Traveling and residing within the European Union’s borders is relatively easy and in theory the free movement of persons is a fundamental right guaranteed to EU citizens. The story changes substantially when one would like to enter from countries outside the EU. Citizens from privileged and prosperous countries can often enter the EU rather easily. Citizens from less affluent countries often ace much greater hurdles and many that do not come from a rich parental background might be deterred from the beginning and not even start the process of entering into the European Union.

In the context of the revision of the European Union’s directive regulating the entry and residence of third country nationals, ESN has conducted a survey that gives some valuable insight into the current situation of young people that want to travel and live abroad. We are convinced that the financial means time and energy spent on the formalities necessary to travel and live abroad should be minimal in particular for young people. Europe and the world can only grow together when individuals meet, get to know and understand each other. The consequences of not facilitating this intercultural exchange were painfully experienced in the past century.

Key Findings


  • EU/Schengen citizens perceive the visa process as more difficult than citizens from non-EU/Schengen countries.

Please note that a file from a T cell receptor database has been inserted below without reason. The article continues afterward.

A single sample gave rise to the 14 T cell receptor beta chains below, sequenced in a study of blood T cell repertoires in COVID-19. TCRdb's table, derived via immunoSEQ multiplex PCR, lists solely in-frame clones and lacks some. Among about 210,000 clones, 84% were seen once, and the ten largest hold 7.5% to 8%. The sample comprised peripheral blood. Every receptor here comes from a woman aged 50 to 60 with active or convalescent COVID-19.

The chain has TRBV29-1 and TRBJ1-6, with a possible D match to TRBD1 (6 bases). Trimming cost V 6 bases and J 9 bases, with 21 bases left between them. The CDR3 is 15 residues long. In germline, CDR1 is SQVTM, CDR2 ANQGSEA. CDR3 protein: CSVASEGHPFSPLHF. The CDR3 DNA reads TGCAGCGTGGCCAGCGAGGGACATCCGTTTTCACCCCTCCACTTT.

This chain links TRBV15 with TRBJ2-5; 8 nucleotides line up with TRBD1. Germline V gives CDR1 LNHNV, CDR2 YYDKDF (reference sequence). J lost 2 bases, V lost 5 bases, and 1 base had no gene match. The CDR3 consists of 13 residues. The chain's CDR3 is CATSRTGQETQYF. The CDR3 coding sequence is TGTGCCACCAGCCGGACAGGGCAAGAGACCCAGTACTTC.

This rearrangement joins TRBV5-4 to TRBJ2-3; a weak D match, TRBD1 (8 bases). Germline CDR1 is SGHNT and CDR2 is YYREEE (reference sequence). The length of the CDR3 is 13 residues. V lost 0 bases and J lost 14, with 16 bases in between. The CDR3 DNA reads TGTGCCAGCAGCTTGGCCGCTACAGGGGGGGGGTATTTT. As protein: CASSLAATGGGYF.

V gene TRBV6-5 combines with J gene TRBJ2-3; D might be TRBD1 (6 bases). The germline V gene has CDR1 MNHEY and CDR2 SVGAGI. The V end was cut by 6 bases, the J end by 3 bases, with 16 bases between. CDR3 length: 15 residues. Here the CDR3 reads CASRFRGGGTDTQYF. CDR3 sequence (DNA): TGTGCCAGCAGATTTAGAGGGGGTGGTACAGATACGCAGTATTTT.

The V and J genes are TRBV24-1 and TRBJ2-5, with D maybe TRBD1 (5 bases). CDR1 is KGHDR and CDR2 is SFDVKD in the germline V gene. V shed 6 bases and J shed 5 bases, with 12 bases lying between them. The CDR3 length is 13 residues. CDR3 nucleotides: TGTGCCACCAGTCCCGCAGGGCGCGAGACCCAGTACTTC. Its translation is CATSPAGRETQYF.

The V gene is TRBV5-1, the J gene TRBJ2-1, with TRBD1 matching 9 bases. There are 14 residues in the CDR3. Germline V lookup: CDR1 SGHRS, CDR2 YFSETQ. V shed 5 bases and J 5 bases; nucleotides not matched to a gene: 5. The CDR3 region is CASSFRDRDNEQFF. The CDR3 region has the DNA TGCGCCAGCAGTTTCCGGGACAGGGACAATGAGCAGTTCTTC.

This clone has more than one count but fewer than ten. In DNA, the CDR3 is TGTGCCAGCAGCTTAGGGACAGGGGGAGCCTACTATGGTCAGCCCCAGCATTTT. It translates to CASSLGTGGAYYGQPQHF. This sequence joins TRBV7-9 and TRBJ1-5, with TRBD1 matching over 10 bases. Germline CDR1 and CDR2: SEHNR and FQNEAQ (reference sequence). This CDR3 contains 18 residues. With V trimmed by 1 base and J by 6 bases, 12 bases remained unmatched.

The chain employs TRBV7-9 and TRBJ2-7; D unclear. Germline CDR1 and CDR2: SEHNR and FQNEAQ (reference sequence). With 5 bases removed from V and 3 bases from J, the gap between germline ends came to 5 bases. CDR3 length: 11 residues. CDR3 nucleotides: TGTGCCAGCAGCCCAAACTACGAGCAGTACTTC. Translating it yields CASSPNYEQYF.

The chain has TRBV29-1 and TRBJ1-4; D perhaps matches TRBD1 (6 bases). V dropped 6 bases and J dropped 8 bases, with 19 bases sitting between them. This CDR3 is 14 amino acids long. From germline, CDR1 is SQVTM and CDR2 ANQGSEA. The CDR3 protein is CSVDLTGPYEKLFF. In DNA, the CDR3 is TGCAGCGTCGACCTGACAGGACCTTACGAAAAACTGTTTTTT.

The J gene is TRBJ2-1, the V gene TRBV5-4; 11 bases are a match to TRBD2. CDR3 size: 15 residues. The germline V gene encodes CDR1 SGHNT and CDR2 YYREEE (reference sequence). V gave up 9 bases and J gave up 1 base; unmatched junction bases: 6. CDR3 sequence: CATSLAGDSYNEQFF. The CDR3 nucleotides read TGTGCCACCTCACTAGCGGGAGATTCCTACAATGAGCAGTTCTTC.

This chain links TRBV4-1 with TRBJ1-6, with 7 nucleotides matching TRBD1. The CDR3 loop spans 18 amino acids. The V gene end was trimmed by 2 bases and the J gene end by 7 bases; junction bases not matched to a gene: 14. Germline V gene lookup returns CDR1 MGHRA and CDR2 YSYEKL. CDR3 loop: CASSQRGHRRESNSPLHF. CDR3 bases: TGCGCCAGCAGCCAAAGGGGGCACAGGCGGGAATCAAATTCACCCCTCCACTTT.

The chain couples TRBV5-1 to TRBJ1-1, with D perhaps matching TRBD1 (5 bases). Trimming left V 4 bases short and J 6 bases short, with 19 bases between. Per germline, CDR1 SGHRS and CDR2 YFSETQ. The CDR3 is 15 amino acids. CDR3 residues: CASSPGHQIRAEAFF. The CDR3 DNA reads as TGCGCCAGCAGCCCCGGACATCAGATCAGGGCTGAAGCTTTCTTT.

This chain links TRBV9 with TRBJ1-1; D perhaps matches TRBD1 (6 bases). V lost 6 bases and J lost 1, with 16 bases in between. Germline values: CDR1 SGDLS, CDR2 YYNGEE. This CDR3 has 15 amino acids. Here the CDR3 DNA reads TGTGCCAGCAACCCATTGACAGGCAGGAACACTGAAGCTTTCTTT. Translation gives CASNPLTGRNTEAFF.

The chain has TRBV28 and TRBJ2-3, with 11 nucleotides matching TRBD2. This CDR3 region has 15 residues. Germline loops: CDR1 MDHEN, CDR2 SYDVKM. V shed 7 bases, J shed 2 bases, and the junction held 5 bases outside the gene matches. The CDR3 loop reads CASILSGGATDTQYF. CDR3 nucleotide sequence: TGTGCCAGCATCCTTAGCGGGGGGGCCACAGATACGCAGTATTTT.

• On average, the requirements in terms of financial means and documentation are much stricter for non-EU Schengen citizens. While 87% of all non-EU/Schengen applicants from relatively poorer countries have to prove sufficient financial means, only 41% of EU/Schengen applicants have to do so.
  • The descriptive analysis shows that the average price of a visa is lower for EU/Schengen respondents (EUR 77.4) compared to the average costs for applicants from outside the EU/Schengen area (around EUR 100).
  • On average, a person from a relatively poorer non-EU Schengen country has to pay around EUR 270 to obtain a visa (including all costs pertaining to the obtainment of a visa). For the richer non-EU Schengen states it is around EUR 220, while EU/Schengen citizens only have to spend a bit more than EUR 152 to get their visa.
  • All in all, it takes EU/Schengen citizens substantially less time to obtain a visa. For more than 40% of non-EU/Schengen citizens it takes in total more than four weeks to obtain a visa. More than 20% of non-EU/Schengen citizens have to wait more than four weeks for their visa after submitting all documents

Residence Permits

  • Respondents from the EU and Schengen area evaluate the residence permit procedures as less difficult than citizens without EU or Schengen citizenship.
  • Obstacles most often mentioned are time-consuming, expensive and unclear rules and procedures.
  • While 50% of all EU and Schengen citizens need to prove their financial means, 73% of all citizens from outside the EU and Schengen area need to provide such documentation. In general, respondents from the EU and Schengen area need less documentation to obtain a residence permit.
  • The average price (fee only) of a residence permit is more than three times higher for citizens from outside the EU and Schengen area (EUR 167.2 for relatively poorer countries) compared to EU and Schengen area respondents.

Research report